Lung Cancer: Meaningless Shrinkage of Tumour and Decline of Tumour Markers’ Reading

TP (S-522) is a 62-year-old lady. In March 2013, she told us that she had been coughing for some 3 to 4 months. This developed into severe pain in the arm and back. A GP in her hometown took an X-ray and did a CT scan. It was probably lung cancer. TP went to Singapore for further management.

TP did PET scan and MRI followed by a biopsy.  The cancer had spread to her bones.  For her bones TP had radiation and was given Zometa injection. Biopsy indicated that the tumour was EGFR positive. TP was prescribed Iressa instead of intravenous chemotherapy.

Two months on Iressa, blood test showed improvments. Her LDH, CA 125 and CA 15.3 started to decline (table below).  TP continued with her Iressa. She barely had coughs.

Date

LDH

CA 125

CA 15.3

22 March 2013

301

191.2

86.3

15 April 2013

274

235.6

118.9

21 May 2013

144

11.1

39.1

9 September 2013

167

12.2

21.0

13 January 2014

513

330.2

186.1

PET/CT scan on 10 September 2013 showed:

1. The previously noted lung lesions are less avid compared to the study done on 23 March 2013.

2. The previously noted FDG avid nodes are less avid or resolved.

3. The previously noted FDG avid bone and serosal lesions are less avid or resolved.

Overall findings are in keeping with interval partial metabolic response.

PET scan on 22 March 2013 (before taking Iressa)  vs 10  September 2013 (after taking Iressa)

Comparision-after-taking-Ir

 Blistering and peeling of the toe – one of the side effects of Iressa

Side-effect-of-Iressa-toe-n

Indeed after taking Iressa for about 6 months, the results were very impressive. Unfortunately this “good luck” did not last. On the 7th month, late October 2013, TP’s conditions started to deteriorate. She started to cough again, had pain in her chest and her voice became hoarse.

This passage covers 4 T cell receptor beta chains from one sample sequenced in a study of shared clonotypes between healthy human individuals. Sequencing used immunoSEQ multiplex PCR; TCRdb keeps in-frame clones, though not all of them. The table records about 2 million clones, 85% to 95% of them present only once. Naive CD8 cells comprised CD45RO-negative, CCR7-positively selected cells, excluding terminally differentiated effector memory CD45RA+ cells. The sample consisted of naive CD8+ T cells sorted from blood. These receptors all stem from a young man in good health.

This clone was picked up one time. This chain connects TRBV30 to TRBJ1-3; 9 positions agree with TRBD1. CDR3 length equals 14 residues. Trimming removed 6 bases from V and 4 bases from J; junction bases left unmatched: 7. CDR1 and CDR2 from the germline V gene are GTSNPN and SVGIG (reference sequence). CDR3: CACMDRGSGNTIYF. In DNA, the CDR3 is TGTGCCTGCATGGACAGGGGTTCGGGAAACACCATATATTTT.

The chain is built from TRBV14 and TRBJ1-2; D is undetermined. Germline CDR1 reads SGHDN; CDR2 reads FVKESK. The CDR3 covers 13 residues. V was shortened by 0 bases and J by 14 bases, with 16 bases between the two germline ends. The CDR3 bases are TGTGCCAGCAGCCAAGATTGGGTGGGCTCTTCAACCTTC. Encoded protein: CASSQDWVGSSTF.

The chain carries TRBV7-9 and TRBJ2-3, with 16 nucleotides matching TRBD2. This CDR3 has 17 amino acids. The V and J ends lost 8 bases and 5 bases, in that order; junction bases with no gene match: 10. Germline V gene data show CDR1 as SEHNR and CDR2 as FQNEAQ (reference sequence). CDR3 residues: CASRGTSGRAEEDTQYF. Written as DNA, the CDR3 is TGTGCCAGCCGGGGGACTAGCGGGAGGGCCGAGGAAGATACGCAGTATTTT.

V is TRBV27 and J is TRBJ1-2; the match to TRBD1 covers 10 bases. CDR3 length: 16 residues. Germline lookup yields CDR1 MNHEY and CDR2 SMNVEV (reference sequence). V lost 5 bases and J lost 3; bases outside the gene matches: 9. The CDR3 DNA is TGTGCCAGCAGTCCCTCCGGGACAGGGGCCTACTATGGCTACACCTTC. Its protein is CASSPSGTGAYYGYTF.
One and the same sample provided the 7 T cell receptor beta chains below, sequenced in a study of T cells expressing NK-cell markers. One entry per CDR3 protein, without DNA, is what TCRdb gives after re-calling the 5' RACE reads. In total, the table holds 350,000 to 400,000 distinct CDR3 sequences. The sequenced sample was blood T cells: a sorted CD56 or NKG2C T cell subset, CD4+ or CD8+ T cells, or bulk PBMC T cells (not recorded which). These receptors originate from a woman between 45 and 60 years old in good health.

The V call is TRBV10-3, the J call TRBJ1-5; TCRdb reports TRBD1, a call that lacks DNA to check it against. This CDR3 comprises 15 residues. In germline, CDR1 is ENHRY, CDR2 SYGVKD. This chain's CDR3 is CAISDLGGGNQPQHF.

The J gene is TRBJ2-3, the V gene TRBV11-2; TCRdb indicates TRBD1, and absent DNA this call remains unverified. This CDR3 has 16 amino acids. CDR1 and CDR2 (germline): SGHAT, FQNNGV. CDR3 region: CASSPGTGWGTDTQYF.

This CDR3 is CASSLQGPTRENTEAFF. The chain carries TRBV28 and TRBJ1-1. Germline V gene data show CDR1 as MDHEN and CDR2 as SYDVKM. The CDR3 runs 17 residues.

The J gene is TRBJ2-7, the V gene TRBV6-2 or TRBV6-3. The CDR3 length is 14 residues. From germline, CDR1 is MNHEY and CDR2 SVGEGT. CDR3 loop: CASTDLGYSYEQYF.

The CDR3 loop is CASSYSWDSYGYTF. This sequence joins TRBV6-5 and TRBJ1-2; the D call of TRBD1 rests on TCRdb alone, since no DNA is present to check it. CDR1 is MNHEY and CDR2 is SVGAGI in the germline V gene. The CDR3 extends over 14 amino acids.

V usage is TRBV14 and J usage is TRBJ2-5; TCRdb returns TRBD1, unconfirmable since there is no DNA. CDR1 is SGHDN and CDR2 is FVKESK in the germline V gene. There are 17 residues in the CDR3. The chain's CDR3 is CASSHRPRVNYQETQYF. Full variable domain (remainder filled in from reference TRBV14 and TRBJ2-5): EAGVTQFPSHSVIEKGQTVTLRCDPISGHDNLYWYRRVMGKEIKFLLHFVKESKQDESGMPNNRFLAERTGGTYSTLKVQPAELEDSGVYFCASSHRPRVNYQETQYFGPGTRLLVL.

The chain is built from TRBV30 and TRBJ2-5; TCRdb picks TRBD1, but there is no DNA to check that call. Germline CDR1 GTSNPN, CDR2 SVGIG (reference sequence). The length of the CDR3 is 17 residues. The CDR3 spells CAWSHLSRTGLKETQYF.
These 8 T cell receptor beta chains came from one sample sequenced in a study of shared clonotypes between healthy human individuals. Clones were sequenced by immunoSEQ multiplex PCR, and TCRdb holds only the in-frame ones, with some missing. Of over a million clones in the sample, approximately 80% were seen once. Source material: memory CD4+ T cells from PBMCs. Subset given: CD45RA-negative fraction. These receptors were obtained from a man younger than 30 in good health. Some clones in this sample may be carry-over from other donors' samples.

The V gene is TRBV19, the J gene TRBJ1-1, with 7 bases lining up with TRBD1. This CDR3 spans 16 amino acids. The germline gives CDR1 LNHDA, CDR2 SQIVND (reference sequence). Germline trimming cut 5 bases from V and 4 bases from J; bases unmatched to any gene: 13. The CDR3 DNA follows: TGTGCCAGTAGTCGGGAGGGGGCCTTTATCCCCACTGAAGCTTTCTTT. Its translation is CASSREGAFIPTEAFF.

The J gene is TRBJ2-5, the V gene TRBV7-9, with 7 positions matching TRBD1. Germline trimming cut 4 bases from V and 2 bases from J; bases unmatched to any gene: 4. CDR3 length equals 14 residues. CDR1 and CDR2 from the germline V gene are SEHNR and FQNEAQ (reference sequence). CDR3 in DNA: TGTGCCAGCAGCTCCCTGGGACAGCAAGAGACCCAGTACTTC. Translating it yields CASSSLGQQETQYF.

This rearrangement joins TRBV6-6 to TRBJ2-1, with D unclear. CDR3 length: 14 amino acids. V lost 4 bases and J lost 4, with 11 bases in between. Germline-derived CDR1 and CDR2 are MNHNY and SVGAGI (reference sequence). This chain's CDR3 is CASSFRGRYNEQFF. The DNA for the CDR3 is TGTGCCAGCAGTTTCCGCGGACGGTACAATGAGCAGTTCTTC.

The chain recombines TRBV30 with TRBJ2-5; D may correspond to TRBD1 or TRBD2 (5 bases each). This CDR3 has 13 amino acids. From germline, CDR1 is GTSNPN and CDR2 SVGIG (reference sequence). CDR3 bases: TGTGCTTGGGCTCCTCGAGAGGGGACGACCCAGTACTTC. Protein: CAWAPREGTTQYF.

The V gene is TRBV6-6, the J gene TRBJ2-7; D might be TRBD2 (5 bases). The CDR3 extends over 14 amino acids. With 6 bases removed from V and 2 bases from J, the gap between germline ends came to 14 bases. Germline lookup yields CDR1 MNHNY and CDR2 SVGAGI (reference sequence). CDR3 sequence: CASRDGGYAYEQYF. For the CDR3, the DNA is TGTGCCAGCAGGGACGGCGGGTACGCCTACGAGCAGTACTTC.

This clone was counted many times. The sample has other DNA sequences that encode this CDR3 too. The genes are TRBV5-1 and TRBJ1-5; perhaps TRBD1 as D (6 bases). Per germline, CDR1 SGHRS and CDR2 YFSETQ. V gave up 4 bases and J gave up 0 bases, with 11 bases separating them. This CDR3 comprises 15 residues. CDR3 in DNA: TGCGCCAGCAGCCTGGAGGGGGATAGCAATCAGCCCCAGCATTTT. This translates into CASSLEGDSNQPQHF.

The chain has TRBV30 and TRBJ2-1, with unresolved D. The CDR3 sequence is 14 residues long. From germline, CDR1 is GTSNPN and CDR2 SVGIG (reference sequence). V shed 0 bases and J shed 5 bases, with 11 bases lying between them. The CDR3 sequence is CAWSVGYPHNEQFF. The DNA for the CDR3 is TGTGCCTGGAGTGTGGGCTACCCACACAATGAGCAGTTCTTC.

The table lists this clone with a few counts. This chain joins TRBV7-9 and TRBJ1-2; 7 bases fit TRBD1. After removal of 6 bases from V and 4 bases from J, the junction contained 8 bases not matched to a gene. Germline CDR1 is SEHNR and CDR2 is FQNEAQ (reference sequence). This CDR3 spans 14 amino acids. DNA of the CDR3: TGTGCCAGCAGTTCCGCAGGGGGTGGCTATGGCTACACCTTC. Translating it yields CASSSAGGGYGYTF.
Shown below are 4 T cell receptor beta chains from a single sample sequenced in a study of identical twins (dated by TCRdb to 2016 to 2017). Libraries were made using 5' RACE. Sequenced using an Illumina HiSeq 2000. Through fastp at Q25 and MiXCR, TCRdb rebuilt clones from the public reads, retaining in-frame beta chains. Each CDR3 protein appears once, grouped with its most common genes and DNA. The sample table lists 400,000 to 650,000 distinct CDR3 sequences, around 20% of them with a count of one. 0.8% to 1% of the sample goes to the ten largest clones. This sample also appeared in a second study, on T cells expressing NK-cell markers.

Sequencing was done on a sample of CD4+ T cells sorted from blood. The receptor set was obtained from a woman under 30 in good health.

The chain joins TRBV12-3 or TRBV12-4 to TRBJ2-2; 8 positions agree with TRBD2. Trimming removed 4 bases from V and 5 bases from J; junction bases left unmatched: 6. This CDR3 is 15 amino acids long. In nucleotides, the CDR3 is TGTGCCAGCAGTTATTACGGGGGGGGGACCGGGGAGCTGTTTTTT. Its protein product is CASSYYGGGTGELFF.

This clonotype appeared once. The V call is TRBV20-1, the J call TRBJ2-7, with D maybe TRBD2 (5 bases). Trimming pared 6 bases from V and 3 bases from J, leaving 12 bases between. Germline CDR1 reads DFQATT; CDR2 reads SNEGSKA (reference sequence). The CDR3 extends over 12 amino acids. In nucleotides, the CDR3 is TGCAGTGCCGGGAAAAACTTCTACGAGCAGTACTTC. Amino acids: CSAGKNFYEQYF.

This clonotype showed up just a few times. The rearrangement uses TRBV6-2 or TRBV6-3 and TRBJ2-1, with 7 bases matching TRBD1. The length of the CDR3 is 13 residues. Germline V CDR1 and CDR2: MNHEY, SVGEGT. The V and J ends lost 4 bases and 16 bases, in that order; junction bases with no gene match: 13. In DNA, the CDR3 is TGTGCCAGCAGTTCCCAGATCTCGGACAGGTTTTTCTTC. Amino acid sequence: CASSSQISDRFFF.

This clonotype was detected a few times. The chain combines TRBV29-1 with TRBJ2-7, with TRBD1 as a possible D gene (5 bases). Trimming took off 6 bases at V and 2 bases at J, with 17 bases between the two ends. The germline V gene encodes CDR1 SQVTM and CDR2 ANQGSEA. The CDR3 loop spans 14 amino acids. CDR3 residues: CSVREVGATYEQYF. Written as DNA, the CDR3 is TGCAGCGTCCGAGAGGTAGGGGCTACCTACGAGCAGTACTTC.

Blood test results on 13 January 2014 showed LDH, CA 125 and CA 15.3 had increase to the level much higher than on 23 March 2013 when she was first diagnosed with lung cancer.

Comments

When you or your loved ones get cancer, you go to the oncologist expecting him/her to cure you! Without doubt the oncologist would prescribe chemo – either as an injection or oral drug. Some patients ask if the treatment could cure them or not. Others take it for granted that the treatment is going to cure them! Perhaps TP is one person who believed or expected that the Iressa which the oncologist prescribed was going to cure her. Why not? The constant chronic coughs that she had almost vanished after taking Iressa. Then the blood test showed “positive” results. PET scan showed the tumours had shrunk and had almost disappeared.  Bravo! Time to celebrate!

However, there is be NO celebration if you know what can happen next. Barely a month or two after this “celebrated success” the cancer struck back with vengeance.   It became worse than she started off when there was no treatment.

Is such result or development something out of the norm?  No, it is nothing unusual. It happens very often!

Dr.  Heise wrote in his website (http://www.drheise.com/chemotherapy.htm):

What does “effective” mean? Whether a cancer treatment is “effective” or not is a matter of definition. The FDA defines an “effective” chemotherapeutic drug as one which achieves a 50% or more reduction in tumor size for 28 days. Only 28 days! In the vast majority of cases, there is absolutely no correlation between shrinking tumors for 28 days and the cure of the cancer or extension of life.

When a cancer patient hears the doctor say that chemotherapy is “effective,” he/she thinks that what the doctor really means is that it will cure the cancer. But what really happens is that the chemotherapy merely temporarily shrinks the tumor (usually for only a short period of time), but at the same time, it poisons the cells of the immune system – so that later on (after only a few months to a year), the tumor will start to grow back more viciously and become larger than ever, leading to very poor survival rates.

Does it seem cruel to tell a cancer patient that chemotherapy is “effective”, when according to research, it is a known fact that the tumor shrinkage will only be temporary and statistically speaking, the patient has been virtually guaranteed of a much earlier death than if the cancer ran its course without intervention? Is telling a cancer patient that chemotherapy is “effective” really just “good marketing” of the expensive but ineffective chemotherapy drugs?

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